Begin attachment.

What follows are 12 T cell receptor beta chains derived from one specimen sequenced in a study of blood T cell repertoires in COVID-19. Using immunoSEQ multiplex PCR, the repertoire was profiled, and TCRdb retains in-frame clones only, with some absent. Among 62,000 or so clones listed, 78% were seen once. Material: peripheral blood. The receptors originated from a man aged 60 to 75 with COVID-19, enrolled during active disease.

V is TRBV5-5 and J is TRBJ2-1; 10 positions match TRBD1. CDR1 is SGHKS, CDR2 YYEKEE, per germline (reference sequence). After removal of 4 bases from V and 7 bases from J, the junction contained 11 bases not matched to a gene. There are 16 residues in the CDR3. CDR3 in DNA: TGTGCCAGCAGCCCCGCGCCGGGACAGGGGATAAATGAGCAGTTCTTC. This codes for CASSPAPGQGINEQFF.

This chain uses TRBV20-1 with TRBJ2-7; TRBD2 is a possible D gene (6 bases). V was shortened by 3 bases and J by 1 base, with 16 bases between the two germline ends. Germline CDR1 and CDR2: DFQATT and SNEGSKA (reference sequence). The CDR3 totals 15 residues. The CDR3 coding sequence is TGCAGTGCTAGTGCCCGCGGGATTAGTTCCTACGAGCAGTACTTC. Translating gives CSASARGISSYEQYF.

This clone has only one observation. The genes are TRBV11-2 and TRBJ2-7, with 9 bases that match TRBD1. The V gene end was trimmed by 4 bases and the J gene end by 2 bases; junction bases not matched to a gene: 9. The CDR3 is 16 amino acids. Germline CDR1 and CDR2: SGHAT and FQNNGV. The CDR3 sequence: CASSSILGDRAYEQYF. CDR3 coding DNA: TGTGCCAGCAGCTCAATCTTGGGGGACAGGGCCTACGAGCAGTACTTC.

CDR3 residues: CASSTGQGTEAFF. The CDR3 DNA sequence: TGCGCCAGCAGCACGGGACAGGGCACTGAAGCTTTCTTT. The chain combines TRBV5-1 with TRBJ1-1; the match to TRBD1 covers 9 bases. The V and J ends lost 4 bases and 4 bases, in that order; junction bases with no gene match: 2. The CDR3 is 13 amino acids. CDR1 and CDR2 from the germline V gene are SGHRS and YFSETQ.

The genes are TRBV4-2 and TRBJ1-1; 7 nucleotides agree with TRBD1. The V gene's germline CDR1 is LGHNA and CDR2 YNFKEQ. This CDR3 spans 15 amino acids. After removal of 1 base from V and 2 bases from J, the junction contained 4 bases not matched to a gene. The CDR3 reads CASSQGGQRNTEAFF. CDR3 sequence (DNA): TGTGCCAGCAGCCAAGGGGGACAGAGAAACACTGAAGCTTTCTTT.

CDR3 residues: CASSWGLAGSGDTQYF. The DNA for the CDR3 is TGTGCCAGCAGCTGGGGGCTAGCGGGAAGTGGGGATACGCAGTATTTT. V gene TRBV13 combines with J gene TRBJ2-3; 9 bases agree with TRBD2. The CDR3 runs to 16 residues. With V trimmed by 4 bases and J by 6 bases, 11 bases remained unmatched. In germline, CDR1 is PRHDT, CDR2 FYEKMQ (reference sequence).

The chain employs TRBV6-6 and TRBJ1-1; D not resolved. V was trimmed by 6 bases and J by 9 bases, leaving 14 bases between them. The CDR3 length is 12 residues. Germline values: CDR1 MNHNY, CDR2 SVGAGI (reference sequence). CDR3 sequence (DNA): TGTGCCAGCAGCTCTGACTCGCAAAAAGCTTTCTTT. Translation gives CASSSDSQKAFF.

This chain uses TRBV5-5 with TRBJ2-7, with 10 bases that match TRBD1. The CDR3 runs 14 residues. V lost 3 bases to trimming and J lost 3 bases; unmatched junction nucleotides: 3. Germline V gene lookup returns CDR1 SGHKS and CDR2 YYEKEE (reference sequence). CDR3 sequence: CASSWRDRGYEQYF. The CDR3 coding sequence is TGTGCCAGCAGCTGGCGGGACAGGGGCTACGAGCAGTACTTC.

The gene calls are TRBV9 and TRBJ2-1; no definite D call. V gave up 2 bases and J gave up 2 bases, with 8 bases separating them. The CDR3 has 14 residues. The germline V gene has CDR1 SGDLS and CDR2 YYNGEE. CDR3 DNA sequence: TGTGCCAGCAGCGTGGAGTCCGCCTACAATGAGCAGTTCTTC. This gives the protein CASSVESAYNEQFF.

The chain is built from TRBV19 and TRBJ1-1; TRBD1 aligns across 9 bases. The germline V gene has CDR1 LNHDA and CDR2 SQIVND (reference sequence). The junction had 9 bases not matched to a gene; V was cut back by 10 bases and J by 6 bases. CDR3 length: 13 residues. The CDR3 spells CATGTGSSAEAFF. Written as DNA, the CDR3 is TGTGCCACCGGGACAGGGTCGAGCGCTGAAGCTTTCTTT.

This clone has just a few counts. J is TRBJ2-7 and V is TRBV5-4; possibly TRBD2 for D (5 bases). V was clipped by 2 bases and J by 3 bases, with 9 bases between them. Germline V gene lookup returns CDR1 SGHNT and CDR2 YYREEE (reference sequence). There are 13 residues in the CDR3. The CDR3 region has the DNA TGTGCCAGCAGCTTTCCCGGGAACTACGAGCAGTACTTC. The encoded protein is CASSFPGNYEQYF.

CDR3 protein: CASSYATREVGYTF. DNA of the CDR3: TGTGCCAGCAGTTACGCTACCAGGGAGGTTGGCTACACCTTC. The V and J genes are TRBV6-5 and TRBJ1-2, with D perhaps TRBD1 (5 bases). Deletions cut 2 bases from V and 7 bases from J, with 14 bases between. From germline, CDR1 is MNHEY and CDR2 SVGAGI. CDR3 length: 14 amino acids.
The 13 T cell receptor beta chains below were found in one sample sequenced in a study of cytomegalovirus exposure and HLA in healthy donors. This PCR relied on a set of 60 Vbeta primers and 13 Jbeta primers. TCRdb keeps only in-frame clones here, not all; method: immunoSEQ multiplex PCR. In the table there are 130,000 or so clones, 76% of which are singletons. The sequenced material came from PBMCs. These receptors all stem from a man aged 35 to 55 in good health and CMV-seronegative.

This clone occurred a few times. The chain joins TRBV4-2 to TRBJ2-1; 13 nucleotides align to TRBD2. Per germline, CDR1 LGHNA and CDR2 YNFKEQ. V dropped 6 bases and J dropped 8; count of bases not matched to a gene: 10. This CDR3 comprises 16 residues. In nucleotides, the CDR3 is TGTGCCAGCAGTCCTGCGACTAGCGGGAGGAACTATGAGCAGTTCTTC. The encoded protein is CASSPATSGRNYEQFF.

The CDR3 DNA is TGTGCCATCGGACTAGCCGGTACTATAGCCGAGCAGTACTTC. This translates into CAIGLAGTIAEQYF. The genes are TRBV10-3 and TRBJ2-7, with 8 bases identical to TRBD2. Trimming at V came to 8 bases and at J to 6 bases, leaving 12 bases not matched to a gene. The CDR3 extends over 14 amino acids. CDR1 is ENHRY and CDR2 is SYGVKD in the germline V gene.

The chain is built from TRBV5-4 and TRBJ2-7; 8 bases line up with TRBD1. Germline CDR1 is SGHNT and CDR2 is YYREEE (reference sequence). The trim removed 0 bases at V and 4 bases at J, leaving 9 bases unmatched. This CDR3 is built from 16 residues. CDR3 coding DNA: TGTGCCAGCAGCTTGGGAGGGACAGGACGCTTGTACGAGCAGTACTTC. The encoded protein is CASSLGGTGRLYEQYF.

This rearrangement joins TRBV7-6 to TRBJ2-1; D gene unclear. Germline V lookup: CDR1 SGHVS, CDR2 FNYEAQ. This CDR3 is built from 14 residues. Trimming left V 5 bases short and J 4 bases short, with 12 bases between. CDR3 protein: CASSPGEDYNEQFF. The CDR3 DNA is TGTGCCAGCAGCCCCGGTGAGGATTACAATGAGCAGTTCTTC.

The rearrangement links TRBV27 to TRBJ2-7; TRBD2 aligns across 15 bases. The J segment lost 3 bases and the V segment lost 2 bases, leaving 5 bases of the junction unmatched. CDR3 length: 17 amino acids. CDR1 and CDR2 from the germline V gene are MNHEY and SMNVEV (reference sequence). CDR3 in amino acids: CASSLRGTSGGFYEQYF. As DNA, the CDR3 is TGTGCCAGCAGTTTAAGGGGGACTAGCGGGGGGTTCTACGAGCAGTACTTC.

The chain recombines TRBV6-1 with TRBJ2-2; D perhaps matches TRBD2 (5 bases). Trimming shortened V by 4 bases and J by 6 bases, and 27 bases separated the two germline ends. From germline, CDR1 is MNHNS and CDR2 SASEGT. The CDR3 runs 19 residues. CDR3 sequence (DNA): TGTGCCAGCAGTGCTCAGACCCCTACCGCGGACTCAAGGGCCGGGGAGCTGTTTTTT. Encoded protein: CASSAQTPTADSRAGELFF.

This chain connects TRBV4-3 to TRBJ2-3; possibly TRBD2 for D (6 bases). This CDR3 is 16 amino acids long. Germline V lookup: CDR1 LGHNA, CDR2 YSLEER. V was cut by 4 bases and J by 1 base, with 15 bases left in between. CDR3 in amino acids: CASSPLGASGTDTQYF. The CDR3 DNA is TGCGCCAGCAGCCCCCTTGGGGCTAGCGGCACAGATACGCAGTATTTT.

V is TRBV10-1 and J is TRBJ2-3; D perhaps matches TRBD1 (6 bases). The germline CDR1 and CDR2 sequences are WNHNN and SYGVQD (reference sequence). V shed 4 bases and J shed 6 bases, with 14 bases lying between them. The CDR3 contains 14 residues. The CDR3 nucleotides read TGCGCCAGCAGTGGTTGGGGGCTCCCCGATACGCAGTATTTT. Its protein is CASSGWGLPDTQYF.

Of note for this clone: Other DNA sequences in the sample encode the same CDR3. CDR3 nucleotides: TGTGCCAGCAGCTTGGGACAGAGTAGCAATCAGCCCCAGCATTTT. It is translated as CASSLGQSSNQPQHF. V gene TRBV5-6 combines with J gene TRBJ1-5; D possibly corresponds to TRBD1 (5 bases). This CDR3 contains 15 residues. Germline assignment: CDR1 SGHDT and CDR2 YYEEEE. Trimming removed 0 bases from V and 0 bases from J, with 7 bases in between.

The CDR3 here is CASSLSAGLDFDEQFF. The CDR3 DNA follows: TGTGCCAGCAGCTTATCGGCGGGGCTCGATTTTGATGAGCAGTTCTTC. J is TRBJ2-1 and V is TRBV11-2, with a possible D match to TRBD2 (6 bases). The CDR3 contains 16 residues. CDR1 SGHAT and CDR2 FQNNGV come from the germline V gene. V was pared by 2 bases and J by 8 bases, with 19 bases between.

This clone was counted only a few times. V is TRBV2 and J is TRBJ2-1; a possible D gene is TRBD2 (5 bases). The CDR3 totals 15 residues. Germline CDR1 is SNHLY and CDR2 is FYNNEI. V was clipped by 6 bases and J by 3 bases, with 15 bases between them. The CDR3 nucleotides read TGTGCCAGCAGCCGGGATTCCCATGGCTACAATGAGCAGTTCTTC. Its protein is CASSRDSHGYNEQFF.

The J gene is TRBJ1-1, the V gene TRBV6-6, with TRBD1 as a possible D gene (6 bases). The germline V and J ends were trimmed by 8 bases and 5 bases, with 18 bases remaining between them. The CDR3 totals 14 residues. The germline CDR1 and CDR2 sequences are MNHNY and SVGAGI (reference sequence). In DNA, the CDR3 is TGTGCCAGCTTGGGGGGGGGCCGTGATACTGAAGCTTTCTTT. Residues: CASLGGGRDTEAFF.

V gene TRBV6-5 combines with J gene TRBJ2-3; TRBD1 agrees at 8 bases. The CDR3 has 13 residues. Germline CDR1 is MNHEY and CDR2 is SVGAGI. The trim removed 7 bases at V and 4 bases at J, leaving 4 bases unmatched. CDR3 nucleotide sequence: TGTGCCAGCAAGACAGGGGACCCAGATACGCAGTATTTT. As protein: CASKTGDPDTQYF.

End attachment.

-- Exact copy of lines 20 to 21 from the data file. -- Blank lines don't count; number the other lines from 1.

The chain recombines TRBV6-1 with TRBJ2-2; D perhaps matches TRBD2 (5 bases). Trimming shortened V by 4 bases and J by 6 bases, and 27 bases separated the two germline ends. From germline, CDR1 is MNHNS and CDR2 SASEGT. The CDR3 runs 19 residues. CDR3 sequence (DNA): TGTGCCAGCAGTGCTCAGACCCCTACCGCGGACTCAAGGGCCGGGGAGCTGTTTTTT. Encoded protein: CASSAQTPTADSRAGELFF.

This chain connects TRBV4-3 to TRBJ2-3; possibly TRBD2 for D (6 bases). This CDR3 is 16 amino acids long. Germline V lookup: CDR1 LGHNA, CDR2 YSLEER. V was cut by 4 bases and J by 1 base, with 15 bases left in between. CDR3 in amino acids: CASSPLGASGTDTQYF. The CDR3 DNA is TGCGCCAGCAGCCCCCTTGGGGCTAGCGGCACAGATACGCAGTATTTT.